Mafuri Long is a young woman with ambition. She wants an Olympic gold medal, and as the only woman to have ridden an eighty-foot wave, she knows she is ready. The only thing stopping her is her father’s depression. Mafuri takes responsibility for him, worrying about his drinking and his doctor appointments, and talking him down when he’s upset.
On its own, the goal to attain a gold medal is a difficult one; with new problems popping up, it seems even harder. Mafuri’s fellow competitors are ruthless. But she finds a safe haven in a new friendship with Nixon, the teenage brother of a college friend, from whom she draws new energy.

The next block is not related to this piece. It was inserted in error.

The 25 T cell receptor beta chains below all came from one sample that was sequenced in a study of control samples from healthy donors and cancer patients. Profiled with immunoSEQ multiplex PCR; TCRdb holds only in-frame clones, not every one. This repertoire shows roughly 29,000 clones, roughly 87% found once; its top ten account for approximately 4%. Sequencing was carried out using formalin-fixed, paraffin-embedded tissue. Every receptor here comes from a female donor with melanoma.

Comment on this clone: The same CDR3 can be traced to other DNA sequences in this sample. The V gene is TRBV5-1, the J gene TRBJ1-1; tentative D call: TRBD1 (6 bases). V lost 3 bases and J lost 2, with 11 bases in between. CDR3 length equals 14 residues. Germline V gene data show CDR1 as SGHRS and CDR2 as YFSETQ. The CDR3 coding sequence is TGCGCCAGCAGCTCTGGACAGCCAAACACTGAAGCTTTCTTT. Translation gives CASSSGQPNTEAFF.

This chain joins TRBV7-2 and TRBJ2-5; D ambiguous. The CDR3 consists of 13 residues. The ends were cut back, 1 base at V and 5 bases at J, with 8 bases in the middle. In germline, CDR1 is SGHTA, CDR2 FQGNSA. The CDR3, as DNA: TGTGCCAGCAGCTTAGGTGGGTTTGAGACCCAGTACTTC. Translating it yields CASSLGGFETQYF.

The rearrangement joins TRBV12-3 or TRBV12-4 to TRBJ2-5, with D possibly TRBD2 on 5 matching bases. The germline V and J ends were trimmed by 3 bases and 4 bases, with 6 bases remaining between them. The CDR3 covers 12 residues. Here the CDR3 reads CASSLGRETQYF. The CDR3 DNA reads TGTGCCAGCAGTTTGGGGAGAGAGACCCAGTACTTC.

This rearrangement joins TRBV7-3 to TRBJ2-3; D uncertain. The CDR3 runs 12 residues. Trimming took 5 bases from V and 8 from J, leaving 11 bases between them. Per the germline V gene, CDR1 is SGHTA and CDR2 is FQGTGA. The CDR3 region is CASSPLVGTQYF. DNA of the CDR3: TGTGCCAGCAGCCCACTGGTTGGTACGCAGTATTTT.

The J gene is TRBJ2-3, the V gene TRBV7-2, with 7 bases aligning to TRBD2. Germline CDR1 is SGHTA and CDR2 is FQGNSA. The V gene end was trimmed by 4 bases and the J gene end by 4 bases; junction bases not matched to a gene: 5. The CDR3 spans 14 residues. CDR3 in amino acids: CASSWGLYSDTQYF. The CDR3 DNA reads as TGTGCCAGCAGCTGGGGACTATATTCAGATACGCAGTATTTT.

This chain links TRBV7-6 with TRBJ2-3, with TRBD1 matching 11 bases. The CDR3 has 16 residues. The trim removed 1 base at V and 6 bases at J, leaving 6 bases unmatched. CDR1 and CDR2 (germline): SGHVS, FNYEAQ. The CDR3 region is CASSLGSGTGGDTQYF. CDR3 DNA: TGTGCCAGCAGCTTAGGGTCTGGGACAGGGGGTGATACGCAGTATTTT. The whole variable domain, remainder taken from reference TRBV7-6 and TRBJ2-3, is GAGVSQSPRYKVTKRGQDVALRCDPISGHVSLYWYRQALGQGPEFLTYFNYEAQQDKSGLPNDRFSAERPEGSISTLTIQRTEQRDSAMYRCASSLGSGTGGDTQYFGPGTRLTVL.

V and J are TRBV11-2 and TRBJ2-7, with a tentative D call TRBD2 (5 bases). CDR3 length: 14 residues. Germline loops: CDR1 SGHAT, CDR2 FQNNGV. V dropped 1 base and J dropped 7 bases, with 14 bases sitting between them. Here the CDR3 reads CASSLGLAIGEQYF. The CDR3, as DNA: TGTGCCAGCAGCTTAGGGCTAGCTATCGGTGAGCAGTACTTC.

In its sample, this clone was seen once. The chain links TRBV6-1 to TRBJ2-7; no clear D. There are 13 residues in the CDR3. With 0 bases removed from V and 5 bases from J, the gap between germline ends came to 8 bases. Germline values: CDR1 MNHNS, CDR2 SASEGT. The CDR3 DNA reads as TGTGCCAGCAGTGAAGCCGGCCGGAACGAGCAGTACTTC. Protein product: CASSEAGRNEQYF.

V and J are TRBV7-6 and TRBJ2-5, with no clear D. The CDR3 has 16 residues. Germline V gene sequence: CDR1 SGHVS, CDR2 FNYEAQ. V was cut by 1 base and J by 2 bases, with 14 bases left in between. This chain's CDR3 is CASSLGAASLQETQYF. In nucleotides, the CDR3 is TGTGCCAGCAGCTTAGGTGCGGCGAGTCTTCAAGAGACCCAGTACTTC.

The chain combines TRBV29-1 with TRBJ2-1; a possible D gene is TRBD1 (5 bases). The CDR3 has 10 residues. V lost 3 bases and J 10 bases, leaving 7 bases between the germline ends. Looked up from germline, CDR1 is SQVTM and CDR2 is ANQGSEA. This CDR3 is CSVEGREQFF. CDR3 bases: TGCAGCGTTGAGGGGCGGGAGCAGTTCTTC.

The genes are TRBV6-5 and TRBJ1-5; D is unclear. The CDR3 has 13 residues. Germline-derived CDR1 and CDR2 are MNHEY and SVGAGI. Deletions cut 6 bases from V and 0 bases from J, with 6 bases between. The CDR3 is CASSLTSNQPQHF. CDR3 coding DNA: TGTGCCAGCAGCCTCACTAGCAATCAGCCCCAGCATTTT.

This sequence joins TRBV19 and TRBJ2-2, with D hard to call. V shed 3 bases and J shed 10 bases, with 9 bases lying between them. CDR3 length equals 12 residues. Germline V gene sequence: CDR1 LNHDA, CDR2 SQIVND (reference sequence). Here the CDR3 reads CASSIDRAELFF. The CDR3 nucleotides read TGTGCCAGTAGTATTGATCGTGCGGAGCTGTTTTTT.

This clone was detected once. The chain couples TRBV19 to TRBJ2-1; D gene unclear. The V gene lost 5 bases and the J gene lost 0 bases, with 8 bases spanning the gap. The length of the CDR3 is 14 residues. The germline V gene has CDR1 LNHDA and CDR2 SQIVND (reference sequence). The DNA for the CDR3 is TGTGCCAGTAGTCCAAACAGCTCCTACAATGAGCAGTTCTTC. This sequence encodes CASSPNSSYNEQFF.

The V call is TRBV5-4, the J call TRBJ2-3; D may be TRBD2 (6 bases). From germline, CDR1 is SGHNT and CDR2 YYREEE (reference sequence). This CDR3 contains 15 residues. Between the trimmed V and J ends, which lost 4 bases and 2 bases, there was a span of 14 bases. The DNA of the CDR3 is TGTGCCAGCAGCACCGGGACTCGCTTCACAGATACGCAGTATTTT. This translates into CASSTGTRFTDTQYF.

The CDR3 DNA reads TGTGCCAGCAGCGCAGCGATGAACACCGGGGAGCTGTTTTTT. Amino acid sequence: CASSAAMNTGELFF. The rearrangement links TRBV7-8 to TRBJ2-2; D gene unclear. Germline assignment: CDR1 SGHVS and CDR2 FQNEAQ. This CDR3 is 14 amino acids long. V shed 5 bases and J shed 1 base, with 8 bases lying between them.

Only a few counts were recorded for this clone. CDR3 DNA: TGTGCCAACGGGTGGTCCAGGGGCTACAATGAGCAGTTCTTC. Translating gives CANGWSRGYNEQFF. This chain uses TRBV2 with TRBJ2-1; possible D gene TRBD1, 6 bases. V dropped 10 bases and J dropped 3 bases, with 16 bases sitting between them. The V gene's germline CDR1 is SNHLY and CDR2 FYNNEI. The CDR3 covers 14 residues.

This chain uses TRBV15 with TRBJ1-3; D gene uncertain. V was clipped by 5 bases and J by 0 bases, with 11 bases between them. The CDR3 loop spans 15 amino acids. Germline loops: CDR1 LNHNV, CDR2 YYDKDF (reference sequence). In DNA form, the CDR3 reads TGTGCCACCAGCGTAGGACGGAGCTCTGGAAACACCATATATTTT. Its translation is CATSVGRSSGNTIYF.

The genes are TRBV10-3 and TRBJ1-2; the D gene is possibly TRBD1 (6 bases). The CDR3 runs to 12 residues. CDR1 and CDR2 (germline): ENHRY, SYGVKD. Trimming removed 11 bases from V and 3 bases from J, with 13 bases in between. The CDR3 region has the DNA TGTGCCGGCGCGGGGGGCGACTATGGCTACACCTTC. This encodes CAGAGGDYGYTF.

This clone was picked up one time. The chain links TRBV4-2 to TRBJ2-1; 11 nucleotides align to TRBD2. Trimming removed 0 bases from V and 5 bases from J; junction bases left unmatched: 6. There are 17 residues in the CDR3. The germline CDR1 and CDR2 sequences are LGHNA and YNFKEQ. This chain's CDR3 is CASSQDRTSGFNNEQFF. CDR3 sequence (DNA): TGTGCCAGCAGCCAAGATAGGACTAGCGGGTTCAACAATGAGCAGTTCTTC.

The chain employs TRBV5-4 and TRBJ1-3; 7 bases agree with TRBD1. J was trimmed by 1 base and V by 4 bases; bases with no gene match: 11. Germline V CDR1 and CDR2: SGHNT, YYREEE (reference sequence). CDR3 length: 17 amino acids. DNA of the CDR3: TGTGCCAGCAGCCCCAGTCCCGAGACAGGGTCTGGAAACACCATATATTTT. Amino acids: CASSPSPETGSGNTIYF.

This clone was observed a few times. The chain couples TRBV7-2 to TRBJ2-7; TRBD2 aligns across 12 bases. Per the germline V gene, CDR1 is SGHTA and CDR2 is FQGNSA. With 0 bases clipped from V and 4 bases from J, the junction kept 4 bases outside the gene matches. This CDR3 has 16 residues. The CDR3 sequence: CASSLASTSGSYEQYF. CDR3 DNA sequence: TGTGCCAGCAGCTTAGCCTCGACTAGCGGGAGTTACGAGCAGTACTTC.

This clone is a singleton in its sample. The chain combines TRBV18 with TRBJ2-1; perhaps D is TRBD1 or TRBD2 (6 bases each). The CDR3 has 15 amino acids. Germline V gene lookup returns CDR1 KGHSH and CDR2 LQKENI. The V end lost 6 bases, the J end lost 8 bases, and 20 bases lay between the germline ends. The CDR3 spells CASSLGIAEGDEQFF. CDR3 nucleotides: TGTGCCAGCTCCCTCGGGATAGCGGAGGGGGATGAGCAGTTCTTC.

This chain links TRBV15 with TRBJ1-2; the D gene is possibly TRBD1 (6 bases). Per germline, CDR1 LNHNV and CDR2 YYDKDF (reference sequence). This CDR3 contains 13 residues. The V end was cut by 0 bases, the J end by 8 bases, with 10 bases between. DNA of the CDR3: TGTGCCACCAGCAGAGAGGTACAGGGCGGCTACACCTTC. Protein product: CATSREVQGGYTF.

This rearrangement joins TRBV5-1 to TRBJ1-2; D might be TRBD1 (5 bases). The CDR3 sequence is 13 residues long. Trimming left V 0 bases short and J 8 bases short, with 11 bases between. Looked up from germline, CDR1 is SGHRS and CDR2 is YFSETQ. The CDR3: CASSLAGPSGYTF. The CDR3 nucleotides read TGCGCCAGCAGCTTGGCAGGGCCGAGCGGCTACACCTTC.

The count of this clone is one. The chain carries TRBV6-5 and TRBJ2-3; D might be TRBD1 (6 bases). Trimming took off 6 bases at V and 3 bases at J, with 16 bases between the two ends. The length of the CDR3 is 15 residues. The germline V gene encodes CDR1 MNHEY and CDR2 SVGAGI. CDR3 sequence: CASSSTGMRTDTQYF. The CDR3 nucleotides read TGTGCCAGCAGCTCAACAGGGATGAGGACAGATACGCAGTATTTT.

The story is set in the future, and it’s a time when much has changed. Technology has advanced; so has global warming. Changes are woven in neatly and are easily believable.
Mafuri’s voice is well defined: youthful and full of slang. She is a consistent and powerful character throughout—an open book with her thoughts, particularly through her revealing inner dialogue.
The prose is quick and lyrical, and Mafuri proves to be a descriptive narrator. Scenes are vivid (it doesn’t hurt that much of the view is the dazzling ocean). Sentences are detailed but clipped, moving the story along while satisfying its visual aspects.
That Crazy Perfect Someday is about surfing through challenges, finding joy, and keeping hold of what you love.
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